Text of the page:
Social Media, Twitter and the need for networked support – how far does our support really go?

Look at the “Seven Degrees of Connectedness” and think about how you nurture, support, and develop relationships on line, professionally and even personally. Do you have a close circle, a clique, a group of educators that you depend on – those in Stage 6 or 7? Do you have colleagues that work in your school, your district, your city – that you empower or that empower you? Do you have their back when they mess up, or need a pat on the shoulder, or need a word of praise here and there? Do you have the strength to DM them a concern? What would you do if you noticed they made an offensive remark? Are you prepared to have that “difficult conversation”? Do you do it in private? In public? Do you Unfollow them? DM them?

For many of us, Social Networking has changed the way we work, relate, share, create and learn.  Just think, throughout history, innovators have created so many different avenues and channels to share and communicate and strengthen relationships at many levels – some very surface and others very intense and deep – even life changing. What about the printing press? The mail system? The phone, radio, television?  In so many ways, the transparent nature of all of these tools makes us all so vulnerable, which is why we depend on our relationships and our trust in others to help us do the right thing and be the best we can be. We want to encourage risk taking so it will lead to new innovations, new thinking, new perspectives. But, with each of these channels comes a risk. Risk of error, risk of misinformation, risk of misinterpretation, risk of bias, risk of judgement. Even risk of friendship or something deeper.

Online tools, like Twitter or Facebook also pose a risk. We know this. Have you ever said something “in the heat of the moment?” that should have been kept private?Have you ever deleted a Tweet?

Sometimes we are just learning, and along the way, we make mistakes.  When I first started on Twitter, about four years ago, I had no idea that I was “Tweeting” with location settings “ON” until @dougpete sent me a friendly DM suggesting that I take it off since he could see exactly where I live. Not a good idea.  Another time I tweeted out comment that wasn’t all that appropriate during a live debate (political) and again, received a DM from an online colleague who simply reminded me “Zoe…you have a very public audience here”. Once, I even Tweeted out my home phone number in the public stream, instead of the intended DM.  Again, an online colleague, one whose relationship and trust was built over time, sent me a little note, “Zoe, delete the last tweet”.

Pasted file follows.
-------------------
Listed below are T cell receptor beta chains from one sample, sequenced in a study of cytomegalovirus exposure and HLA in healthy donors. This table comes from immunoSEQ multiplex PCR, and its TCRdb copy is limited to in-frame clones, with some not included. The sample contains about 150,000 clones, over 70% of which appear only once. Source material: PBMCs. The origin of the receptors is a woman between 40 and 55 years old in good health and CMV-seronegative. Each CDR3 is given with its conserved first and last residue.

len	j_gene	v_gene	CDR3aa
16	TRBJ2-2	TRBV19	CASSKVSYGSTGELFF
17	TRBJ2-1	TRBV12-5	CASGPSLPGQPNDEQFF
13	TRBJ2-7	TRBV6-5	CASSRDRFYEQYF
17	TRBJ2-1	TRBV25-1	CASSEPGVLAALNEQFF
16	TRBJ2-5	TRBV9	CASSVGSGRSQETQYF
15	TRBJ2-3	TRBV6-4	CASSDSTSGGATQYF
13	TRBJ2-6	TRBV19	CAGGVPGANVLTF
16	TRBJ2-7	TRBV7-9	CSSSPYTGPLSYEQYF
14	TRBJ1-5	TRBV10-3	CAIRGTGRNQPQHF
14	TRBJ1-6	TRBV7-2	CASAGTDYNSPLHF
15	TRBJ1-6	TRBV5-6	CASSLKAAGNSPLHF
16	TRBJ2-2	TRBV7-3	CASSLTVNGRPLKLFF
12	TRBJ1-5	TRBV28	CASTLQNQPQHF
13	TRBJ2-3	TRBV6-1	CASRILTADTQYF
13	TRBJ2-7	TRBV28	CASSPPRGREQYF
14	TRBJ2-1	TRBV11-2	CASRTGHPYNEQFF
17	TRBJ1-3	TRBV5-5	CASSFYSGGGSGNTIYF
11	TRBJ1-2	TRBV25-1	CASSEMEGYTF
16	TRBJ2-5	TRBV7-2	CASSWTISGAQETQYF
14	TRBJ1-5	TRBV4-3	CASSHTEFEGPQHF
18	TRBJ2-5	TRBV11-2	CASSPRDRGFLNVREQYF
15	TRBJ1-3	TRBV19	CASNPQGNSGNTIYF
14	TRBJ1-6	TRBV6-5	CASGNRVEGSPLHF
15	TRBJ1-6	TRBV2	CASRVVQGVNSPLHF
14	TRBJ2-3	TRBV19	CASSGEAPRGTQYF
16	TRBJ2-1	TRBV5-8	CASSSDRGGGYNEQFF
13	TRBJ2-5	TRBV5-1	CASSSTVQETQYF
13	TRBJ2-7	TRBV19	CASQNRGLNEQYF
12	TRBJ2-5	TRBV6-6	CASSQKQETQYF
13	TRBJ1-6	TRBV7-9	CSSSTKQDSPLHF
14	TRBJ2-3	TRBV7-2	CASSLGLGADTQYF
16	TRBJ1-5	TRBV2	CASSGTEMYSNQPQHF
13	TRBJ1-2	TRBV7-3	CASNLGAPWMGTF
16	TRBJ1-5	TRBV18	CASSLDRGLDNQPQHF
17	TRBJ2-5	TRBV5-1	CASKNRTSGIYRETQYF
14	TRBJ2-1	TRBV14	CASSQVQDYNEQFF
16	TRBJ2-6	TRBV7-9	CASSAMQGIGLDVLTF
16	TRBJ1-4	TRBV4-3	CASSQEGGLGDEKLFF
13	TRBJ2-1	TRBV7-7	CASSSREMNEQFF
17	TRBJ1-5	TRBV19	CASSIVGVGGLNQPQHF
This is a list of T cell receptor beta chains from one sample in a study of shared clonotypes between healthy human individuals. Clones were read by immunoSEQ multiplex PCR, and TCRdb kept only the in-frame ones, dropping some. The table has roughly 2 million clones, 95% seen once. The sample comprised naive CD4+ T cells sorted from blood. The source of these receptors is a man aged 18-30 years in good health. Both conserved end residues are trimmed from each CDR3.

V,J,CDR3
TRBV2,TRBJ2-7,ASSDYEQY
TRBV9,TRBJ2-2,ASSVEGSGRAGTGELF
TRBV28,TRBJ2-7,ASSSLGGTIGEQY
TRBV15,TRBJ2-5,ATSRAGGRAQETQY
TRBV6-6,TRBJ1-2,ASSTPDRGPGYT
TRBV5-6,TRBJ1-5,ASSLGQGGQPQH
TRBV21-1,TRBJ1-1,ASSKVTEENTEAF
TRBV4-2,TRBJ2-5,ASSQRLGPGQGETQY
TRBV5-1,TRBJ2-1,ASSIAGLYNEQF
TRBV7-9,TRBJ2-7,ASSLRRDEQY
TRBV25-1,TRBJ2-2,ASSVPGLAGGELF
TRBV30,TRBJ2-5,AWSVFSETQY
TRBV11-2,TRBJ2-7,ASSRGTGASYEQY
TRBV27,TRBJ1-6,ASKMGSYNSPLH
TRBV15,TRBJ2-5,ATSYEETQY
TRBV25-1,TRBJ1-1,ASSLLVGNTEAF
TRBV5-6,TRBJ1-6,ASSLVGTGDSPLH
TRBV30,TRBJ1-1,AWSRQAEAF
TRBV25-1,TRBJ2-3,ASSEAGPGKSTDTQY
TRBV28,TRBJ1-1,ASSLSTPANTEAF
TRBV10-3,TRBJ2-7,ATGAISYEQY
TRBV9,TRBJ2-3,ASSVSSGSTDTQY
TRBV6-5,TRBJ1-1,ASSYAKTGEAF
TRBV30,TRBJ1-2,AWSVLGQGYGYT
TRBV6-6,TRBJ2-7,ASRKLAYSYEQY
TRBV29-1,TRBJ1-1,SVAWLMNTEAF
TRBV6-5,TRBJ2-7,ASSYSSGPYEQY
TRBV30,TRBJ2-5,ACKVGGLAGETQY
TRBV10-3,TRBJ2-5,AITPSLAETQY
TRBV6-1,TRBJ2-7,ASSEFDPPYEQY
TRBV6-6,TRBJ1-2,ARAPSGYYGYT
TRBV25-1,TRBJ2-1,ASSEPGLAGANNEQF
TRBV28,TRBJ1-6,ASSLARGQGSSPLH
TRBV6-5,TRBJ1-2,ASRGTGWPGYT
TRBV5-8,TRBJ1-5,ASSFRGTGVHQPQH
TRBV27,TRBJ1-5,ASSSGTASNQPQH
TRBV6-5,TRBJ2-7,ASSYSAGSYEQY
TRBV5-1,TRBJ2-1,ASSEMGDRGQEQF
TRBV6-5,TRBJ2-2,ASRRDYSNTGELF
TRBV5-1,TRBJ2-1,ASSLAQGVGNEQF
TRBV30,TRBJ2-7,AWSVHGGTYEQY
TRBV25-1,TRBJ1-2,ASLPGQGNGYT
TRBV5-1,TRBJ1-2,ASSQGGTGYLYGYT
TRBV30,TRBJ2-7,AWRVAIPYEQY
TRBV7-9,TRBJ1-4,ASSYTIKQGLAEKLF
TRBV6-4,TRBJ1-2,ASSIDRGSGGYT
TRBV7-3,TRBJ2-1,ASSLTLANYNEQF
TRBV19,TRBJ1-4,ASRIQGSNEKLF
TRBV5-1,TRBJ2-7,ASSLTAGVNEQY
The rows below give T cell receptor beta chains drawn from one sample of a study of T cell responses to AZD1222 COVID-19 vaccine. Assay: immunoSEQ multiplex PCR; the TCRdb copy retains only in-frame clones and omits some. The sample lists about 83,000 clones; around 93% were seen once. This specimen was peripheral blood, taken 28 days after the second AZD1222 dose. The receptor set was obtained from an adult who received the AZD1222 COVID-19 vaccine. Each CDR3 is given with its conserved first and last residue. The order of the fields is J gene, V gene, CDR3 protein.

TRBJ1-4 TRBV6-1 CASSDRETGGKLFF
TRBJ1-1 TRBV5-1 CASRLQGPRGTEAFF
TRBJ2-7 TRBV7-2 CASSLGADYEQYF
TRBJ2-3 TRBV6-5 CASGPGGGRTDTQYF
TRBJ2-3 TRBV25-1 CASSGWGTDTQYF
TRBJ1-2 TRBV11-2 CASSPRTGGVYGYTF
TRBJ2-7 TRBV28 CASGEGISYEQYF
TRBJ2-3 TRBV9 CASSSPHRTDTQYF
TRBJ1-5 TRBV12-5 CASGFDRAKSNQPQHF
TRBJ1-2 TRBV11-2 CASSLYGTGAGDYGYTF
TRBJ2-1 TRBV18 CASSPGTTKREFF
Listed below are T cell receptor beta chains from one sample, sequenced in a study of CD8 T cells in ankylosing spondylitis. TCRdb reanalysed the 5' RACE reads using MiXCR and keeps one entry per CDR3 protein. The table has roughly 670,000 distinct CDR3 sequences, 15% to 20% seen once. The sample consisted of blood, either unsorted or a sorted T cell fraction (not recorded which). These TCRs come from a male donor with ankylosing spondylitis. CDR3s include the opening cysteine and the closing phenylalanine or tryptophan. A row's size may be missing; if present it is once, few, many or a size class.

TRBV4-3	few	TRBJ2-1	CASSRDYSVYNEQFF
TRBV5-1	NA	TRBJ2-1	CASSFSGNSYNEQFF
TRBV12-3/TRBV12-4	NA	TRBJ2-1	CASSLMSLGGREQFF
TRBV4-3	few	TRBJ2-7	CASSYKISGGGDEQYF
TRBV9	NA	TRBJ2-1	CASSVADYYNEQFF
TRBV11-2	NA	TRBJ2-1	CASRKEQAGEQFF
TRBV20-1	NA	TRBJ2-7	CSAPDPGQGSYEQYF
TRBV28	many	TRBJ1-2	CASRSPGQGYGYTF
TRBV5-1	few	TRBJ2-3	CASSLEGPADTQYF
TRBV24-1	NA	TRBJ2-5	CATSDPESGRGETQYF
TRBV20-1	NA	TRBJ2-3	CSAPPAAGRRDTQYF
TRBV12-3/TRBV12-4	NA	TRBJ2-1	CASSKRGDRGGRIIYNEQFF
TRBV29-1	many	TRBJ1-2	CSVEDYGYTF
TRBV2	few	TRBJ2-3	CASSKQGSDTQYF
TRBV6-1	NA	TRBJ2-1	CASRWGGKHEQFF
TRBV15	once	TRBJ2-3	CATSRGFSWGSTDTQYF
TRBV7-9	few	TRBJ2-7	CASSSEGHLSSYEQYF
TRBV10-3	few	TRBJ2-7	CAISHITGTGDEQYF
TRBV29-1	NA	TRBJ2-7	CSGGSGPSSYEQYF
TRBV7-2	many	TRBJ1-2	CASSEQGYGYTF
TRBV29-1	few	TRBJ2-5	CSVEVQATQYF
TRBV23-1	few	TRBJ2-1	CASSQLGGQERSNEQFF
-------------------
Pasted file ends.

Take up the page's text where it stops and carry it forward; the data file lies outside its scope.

Whatever the channel or method, face-to-Face or online, the way we nurture and respond to relationships depends on the level of trust we have. Even in a public stream like twitter, there will always be a circle of colleagues and friends (STAGE 7) that will protect, support, guide, teach and nurture one another.  So ask yourself,

Where do my colleagues fit in the framework?
Where do I fit in the framework?
How will I respond to a Tweet that offends me?
Do I DM an online colleague to help or offer advice?
Do I make public a concern or do I DM a concern?
Do I have people to count on, in the stream, like in the Face to Face world?

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